Allocation and dynamics of CarbonenC and StickstoffdeN within plant-soil system of ash and beech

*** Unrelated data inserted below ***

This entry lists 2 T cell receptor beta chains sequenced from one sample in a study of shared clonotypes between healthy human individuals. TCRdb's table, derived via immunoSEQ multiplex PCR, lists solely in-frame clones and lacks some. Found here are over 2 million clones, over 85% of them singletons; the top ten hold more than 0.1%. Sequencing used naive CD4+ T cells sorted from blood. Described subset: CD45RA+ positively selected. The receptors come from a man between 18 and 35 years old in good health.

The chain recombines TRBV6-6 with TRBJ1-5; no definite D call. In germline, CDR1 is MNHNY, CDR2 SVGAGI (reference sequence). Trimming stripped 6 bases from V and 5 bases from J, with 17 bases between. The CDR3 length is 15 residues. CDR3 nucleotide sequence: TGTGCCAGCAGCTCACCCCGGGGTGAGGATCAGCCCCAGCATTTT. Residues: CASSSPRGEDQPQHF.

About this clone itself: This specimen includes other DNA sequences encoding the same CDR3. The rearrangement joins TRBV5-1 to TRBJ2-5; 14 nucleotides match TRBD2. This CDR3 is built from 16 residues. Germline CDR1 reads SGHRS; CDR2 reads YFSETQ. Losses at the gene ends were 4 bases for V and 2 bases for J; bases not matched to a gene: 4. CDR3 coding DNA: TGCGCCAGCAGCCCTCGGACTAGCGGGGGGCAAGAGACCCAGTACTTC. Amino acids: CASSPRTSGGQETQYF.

Forest management requires a profound understanding of how tree species affect C and N cycles in ecosystems. The large C and N stocks in forest soils complicate research on the effects of tree species on C and N pools. In-situ 13C and 15N labeling in undisturbed, natural forests enable not only tracing of C and N fluxes, but also reveal insight into the interactions at the plant-soil-atmosphere interface. In-situ dual 13C and 15N pulse labeling of 20 beeches (Fagus sylvatica L.) and 20 ashes (Fraxinus excelsior L.) allowed tracing the fate of assimilated C and N in trees and soils in an unmanaged forest system in the Hainich National Park (Germany). Leaf, stem, root, and soil samples as well as microbial biomass were analyzed to quantify the allocation of 13C and 15N for 60 d after labeling and along spatial gradients in the soil with increasing distance from the stem. For trees of similar heights (» 4 m), beech (20%) assimilated twice as much as ash (9%) of the applied 13CO2, but beech and ash incorporated similar 15N amounts (45%) into leaves. The photosynthates were transported belowground through the phloem more rapidly in beech than in ash. Ash preferentially accumulated 15N and 13C in the roots. In contrast, beech released more of this initially assimilated 13C (2.0% relative 13C allocation) and 15N (0.1% relative 15N allocation) via rhizodeposition into the soil than ash (0.2% relative 13C, 0.04% relative 15N allocation), which was also subsequently recovered in microbial biomass. These results on C and N partitioning contribute to an improved understanding of the effects of European beech and ash on the C and N cycles in deciduous broad-leaved forest. Differences in C and N allocation patterns between ash and beech are one mechanism of niche differentiation in forests containing both species.